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Otherwise: New and Selected Poems

Otherwise: New and Selected Poems

4.0 2
by Jane Kenyon, Donald E. Hall (Afterword)

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Otherwise collects a lifetime's work by one of contemporary poetry's most cherished talents. Opening with twenty new poems and including generous selections from Jane Kenyon's four previous books—From Room to Room, The Boat of Quiet Hours, Let Evening Come, and Constance—this collection was selected and arranged by


Otherwise collects a lifetime's work by one of contemporary poetry's most cherished talents. Opening with twenty new poems and including generous selections from Jane Kenyon's four previous books—From Room to Room, The Boat of Quiet Hours, Let Evening Come, and Constance—this collection was selected and arranged by Kenyon herself—alongside her husband, the esteemed poet Donald Hall—shortly before her death in April 1995.

This extensive gathering reveals a scrupulously crafted body of work in which poem after poem achieves a rare and somber grace. Light and shade are never far apart in these telling narratives of life and love and work at the poet's rural New Hampshire home. The shadow of depression in Kenyon's verse, which grew much darker and longer at certain intervals, has the force and heft of a spiritual presence—a god, demon, angel. Yet her work emphasizes the constant effort of her imagination to confront and even find redemption in suffering. However quiet or domesticated or subtle in her moods and methods, Kenyon was a poet who sought to discover the extraordinary within the ordinary, and her poems continue to make this discovery. As Hall writes in the afterword to Otherwise, we share "her joy in the body and the creation, in flowers, music, and paintings, in hayfields and a dog."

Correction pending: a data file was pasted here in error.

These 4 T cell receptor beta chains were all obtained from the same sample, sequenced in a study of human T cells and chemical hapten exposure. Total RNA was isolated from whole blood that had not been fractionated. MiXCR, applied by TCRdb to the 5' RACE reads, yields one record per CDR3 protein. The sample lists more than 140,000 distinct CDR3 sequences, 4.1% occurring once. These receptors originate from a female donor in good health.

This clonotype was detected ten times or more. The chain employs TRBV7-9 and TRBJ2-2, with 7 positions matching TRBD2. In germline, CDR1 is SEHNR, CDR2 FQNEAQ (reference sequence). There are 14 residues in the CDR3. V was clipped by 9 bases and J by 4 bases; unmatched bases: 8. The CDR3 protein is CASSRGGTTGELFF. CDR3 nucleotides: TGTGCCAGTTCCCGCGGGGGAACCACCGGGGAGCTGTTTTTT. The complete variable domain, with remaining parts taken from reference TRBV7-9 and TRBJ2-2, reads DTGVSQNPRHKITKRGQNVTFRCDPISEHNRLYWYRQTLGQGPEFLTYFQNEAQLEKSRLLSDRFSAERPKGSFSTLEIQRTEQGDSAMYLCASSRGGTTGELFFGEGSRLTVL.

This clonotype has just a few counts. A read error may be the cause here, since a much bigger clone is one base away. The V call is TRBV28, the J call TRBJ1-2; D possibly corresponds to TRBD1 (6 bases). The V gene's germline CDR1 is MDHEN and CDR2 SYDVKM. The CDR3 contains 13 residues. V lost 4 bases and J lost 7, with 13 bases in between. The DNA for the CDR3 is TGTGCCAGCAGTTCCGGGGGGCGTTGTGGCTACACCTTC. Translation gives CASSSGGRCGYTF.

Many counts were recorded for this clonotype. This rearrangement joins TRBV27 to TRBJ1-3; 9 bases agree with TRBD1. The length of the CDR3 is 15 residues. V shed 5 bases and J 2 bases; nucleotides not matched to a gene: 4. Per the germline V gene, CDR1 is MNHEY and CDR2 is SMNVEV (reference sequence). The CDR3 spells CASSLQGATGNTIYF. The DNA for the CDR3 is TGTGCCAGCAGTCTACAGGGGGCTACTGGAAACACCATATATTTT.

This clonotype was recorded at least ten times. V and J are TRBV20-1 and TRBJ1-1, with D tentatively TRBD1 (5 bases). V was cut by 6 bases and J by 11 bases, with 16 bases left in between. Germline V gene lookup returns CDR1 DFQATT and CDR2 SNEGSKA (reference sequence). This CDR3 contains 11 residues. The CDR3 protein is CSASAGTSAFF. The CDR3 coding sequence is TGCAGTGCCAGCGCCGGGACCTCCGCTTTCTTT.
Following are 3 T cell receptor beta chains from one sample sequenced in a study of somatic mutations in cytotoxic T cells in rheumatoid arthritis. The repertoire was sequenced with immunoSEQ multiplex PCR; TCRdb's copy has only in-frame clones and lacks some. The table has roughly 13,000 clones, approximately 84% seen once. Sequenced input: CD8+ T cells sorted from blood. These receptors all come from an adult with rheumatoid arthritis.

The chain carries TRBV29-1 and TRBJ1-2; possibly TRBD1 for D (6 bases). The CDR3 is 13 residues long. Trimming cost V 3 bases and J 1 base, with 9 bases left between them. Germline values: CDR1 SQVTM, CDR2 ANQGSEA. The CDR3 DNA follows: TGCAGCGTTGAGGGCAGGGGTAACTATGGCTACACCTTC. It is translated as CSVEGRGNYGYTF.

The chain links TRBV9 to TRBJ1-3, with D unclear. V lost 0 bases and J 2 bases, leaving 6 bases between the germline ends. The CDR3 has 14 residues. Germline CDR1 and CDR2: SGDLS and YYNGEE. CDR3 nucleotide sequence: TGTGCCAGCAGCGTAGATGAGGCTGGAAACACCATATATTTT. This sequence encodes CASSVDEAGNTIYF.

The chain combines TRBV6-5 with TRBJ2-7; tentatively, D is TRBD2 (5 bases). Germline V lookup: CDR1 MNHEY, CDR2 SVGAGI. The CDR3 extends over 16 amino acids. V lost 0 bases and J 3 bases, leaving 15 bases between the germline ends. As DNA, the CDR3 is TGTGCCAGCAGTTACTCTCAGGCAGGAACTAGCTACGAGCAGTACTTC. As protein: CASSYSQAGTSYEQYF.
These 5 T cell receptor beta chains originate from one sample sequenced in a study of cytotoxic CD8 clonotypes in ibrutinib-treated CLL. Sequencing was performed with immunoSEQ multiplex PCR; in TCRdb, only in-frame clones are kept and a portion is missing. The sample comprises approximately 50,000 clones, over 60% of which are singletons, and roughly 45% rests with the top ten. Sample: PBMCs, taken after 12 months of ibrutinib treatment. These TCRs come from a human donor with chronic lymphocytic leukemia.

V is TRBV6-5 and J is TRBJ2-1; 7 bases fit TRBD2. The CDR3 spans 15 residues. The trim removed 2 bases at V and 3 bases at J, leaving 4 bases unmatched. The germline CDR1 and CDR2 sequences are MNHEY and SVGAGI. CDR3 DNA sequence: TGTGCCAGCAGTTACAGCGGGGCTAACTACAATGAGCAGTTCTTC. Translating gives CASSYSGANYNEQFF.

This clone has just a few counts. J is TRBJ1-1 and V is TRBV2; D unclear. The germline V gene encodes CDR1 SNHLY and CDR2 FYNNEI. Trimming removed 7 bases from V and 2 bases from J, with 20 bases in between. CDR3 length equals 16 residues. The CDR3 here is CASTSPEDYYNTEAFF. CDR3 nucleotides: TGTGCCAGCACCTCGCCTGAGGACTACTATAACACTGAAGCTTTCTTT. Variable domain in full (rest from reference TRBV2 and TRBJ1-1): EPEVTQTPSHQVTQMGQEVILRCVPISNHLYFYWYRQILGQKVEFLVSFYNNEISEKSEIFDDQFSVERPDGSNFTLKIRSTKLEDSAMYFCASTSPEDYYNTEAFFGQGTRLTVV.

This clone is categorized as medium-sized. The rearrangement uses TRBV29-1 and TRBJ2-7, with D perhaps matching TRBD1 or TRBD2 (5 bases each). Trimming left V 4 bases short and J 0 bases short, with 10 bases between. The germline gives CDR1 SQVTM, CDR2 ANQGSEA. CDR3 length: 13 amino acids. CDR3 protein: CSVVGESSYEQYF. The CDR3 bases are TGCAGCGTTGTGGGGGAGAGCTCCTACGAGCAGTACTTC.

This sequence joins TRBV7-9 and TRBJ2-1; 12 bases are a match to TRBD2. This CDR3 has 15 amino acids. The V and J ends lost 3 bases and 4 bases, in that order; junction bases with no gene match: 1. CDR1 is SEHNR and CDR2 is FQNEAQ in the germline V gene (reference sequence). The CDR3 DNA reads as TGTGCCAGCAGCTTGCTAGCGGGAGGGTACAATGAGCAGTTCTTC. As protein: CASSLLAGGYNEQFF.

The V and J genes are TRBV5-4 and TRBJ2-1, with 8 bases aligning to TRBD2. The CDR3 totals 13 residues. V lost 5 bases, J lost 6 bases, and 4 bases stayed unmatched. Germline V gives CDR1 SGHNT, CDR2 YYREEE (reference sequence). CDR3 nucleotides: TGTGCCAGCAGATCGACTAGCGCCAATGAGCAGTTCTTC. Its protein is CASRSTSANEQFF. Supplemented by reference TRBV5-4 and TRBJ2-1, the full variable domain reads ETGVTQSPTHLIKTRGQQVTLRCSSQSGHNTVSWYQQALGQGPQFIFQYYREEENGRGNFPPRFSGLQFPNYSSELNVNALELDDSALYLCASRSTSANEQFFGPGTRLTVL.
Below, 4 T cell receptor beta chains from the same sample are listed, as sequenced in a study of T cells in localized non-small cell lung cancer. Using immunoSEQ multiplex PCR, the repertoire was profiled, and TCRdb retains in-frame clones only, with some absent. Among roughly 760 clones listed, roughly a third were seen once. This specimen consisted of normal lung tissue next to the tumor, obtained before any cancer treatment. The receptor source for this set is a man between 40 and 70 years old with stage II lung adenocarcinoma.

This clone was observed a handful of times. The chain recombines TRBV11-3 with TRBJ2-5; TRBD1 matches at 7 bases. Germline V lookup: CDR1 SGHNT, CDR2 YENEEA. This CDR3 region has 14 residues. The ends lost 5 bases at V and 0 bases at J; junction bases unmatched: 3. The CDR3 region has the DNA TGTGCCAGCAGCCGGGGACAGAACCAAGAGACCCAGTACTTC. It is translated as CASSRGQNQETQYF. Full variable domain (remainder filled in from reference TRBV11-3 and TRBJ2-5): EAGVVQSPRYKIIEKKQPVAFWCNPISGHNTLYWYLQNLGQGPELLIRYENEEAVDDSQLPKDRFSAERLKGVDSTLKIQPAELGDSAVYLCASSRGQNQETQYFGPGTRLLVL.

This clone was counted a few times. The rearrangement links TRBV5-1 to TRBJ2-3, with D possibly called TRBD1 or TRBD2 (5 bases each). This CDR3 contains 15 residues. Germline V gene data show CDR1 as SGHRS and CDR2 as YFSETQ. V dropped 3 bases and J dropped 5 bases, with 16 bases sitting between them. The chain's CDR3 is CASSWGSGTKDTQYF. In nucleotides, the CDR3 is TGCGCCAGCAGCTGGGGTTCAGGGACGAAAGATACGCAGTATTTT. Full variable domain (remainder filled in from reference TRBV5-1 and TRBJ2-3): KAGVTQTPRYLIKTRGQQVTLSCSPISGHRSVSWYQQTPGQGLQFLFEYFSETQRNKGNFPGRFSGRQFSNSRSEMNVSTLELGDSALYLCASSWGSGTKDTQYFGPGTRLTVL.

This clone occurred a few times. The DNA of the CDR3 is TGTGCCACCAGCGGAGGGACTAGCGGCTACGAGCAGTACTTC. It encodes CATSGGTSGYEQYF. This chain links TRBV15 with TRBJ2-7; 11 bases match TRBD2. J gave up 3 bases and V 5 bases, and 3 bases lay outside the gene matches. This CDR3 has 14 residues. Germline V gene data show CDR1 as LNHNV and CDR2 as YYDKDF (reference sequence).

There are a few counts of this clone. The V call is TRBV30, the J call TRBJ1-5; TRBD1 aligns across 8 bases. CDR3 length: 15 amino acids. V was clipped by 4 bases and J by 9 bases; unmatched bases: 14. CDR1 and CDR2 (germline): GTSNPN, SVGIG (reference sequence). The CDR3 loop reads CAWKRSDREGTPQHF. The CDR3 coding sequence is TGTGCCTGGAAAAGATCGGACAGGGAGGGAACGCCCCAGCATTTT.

Editorial Reviews

From the Publisher

“Here was a poet who wrote about traditional subjects--her family, the farm she shared with her husband, the rhythms of the natural world--and yet was celebrated by some of [the twentieth] century's most prominent writers and publishers. Kenyon's work was a model of simplicity: the perfect voice for an age that shuns adornment . . . There is often a strong undertow beneath the smooth exteriors.” —Elizabeth Lund, The Christian Science Monitor

“Kenyon's poetry is honest and earnest, rich in imagery yet free of clutter . . . This collection is generous, cohesive, and moving.” —Publishers Weekly

“Jane Kenyon was always a quiet poet . . . Yet if you listen carefully and read between the lines, there's always noise lurking somewhere: bugs, accidents, traumas, storms, and an underlying turbulence that makes Kenyon's work darker and more interesting than most New England nature poets . . . Otherwise, published on the first anniversary of her death from leukemia, includes new poems, sections from her four previous collections, and a poignant afterward by her husband, the poet Donald Hall . . . Perhaps the most interesting and complex character [in this book] is Kenyon's own depression, often personified and omnipresent. 'Having It Out With Melancholy' reads like an argument . . . Yet this is a poet who can also write that 'Happiness is the uncle you never / knew about, who flies a single-engine plane / onto the grassy landing strip, hitchhikes / into town, and inquires at every door / until he finds you asleep midafternoon.' Indeed, Otherwise is not without its transcendent moments of joy.” —Susan Shapiro, Salon

Publishers Weekly - Publisher's Weekly